for example, if "oppression" exists in terms of compulsory schooling today (including the "institution" of the school system) , most people give "consent" in terms of agreeing to go to school or willingly sending their daughters and sons to school, even without any physical force present. of course, the indigenous people around the places where i've lived, at one time got physically forced (or otherwise killed) to attend school, and even some young people today first arrive at school kicking and screaming with their parents dragging them into class.....so yes, and no....

1 Answer

+2 votes
Did you consent to have a state and a government? Did you consent to subject yourself to the power of the police force? Did you consent to being born in a capitalist society? Have you tried to live without being part of the capitalist system? (Squot somewhere, dumpster dive, steal internet or live off the grid or sth etc?... pretty shitty existence, it is. Not a very reasonable alternative.)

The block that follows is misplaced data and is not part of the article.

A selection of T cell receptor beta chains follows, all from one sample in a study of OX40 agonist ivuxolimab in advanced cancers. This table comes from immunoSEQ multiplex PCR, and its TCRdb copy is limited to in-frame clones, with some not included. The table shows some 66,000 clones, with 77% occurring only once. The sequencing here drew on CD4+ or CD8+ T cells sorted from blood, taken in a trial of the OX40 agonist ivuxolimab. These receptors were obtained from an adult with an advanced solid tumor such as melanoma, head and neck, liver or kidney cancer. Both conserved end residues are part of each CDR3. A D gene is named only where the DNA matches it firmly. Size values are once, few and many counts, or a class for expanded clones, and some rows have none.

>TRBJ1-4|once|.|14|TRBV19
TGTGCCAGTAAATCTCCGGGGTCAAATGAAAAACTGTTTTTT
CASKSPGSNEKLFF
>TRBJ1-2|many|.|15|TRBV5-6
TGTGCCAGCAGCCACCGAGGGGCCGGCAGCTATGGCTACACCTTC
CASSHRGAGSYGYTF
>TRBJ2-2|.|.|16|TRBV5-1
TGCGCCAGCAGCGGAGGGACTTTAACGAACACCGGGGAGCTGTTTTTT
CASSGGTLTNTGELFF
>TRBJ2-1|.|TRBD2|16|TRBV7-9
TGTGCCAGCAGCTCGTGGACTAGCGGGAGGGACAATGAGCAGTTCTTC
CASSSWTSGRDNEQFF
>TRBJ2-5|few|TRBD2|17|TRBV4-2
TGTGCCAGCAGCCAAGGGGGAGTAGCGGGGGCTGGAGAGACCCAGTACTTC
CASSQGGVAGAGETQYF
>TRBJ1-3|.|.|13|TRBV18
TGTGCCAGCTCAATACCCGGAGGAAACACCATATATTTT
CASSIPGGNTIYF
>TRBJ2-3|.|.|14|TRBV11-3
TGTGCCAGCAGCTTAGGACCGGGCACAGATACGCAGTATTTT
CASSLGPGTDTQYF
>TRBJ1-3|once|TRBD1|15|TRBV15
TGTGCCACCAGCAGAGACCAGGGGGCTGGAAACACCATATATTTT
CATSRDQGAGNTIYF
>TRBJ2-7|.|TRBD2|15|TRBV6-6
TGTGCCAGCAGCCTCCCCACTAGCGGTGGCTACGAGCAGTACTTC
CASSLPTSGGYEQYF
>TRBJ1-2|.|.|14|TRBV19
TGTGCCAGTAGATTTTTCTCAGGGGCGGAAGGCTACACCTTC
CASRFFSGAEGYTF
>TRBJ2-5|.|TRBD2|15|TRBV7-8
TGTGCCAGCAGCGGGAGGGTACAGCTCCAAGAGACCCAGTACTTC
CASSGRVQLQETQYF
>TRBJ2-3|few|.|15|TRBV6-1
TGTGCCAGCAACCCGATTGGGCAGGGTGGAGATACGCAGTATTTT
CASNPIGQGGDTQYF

This just sounds like blaming the people for being cucks and working for capitalists. It ain't that simple. Read some history about how anarchists tried to actually make a social and economic change, and actually had a big following, BUT were in all cases met with completely disproportionate amount of military and police violence. An abundance of it. You can do an experiment and try to not adhere to the status quo rules (i.e. the laws), and you will feel the oppression and the hierarchy physically, pretty immediately.
by (160 points)
i agree with almost everything in your post.

while it is not really possible to live completely outside the capitalist system, i have spent the better part of the past 20 years trying do so as much as possible. i've squatted, dumpster dived, and lived off grid for most of that time. i do not find it to be a shitty existence in the least - on the contrary, it is the most free i have ever been in my damn near (way too near) 60 years on this planet.

but it is not for everyone. i grew up and spent my first 40 years loving urban life. now i could never see going back to it.

desires, priorities, intentions, motivations... everyone has their own.